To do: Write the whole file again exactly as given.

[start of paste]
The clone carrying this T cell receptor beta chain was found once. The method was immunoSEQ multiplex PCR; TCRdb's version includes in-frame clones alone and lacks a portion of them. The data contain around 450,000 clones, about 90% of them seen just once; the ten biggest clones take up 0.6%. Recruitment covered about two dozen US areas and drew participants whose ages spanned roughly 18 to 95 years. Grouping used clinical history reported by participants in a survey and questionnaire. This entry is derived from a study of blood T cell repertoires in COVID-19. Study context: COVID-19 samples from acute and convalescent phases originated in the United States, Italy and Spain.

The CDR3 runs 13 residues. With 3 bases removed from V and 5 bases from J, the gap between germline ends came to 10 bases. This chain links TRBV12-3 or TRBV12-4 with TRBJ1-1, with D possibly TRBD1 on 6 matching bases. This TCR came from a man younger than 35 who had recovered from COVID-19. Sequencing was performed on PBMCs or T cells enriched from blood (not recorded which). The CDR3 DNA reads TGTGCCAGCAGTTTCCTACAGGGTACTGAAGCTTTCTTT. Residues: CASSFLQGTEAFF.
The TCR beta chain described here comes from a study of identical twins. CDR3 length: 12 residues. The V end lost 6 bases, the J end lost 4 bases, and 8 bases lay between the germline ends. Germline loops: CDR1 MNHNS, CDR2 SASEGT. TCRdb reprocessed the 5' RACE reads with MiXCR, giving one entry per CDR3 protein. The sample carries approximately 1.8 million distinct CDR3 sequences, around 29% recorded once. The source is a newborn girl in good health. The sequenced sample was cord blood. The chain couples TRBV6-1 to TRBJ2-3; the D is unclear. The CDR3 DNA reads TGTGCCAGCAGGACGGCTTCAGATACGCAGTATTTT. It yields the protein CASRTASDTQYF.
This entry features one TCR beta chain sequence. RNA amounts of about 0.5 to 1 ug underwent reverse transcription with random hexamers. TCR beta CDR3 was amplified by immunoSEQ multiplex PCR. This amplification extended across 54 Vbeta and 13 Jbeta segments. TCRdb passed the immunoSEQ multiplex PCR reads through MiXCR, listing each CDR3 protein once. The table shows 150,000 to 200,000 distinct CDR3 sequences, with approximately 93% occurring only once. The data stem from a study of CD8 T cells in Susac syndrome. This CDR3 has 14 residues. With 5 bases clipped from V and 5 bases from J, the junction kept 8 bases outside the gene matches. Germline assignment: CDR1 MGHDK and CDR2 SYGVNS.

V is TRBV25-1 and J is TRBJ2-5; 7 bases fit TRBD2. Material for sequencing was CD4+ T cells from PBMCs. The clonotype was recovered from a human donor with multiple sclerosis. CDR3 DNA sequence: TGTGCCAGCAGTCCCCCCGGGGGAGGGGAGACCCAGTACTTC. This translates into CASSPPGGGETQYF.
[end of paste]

The clone carrying this T cell receptor beta chain was found once. The method was immunoSEQ multiplex PCR; TCRdb's version includes in-frame clones alone and lacks a portion of them. The data contain around 450,000 clones, about 90% of them seen just once; the ten biggest clones take up 0.6%. Recruitment covered about two dozen US areas and drew participants whose ages spanned roughly 18 to 95 years. Grouping used clinical history reported by participants in a survey and questionnaire. This entry is derived from a study of blood T cell repertoires in COVID-19. Study context: COVID-19 samples from acute and convalescent phases originated in the United States, Italy and Spain.

The CDR3 runs 13 residues. With 3 bases removed from V and 5 bases from J, the gap between germline ends came to 10 bases. This chain links TRBV12-3 or TRBV12-4 with TRBJ1-1, with D possibly TRBD1 on 6 matching bases. This TCR came from a man younger than 35 who had recovered from COVID-19. Sequencing was performed on PBMCs or T cells enriched from blood (not recorded which). The CDR3 DNA reads TGTGCCAGCAGTTTCCTACAGGGTACTGAAGCTTTCTTT. Residues: CASSFLQGTEAFF.
The TCR beta chain described here comes from a study of identical twins. CDR3 length: 12 residues. The V end lost 6 bases, the J end lost 4 bases, and 8 bases lay between the germline ends. Germline loops: CDR1 MNHNS, CDR2 SASEGT. TCRdb reprocessed the 5' RACE reads with MiXCR, giving one entry per CDR3 protein. The sample carries approximately 1.8 million distinct CDR3 sequences, around 29% recorded once. The source is a newborn girl in good health. The sequenced sample was cord blood. The chain couples TRBV6-1 to TRBJ2-3; the D is unclear. The CDR3 DNA reads TGTGCCAGCAGGACGGCTTCAGATACGCAGTATTTT. It yields the protein CASRTASDTQYF.
This entry features one TCR beta chain sequence. RNA amounts of about 0.5 to 1 ug underwent reverse transcription with random hexamers. TCR beta CDR3 was amplified by immunoSEQ multiplex PCR. This amplification extended across 54 Vbeta and 13 Jbeta segments. TCRdb passed the immunoSEQ multiplex PCR reads through MiXCR, listing each CDR3 protein once. The table shows 150,000 to 200,000 distinct CDR3 sequences, with approximately 93% occurring only once. The data stem from a study of CD8 T cells in Susac syndrome. This CDR3 has 14 residues. With 5 bases clipped from V and 5 bases from J, the junction kept 8 bases outside the gene matches. Germline assignment: CDR1 MGHDK and CDR2 SYGVNS.

V is TRBV25-1 and J is TRBJ2-5; 7 bases fit TRBD2. Material for sequencing was CD4+ T cells from PBMCs. The clonotype was recovered from a human donor with multiple sclerosis. CDR3 DNA sequence: TGTGCCAGCAGTCCCCCCGGGGGAGGGGAGACCCAGTACTTC. This translates into CASSPPGGGETQYF.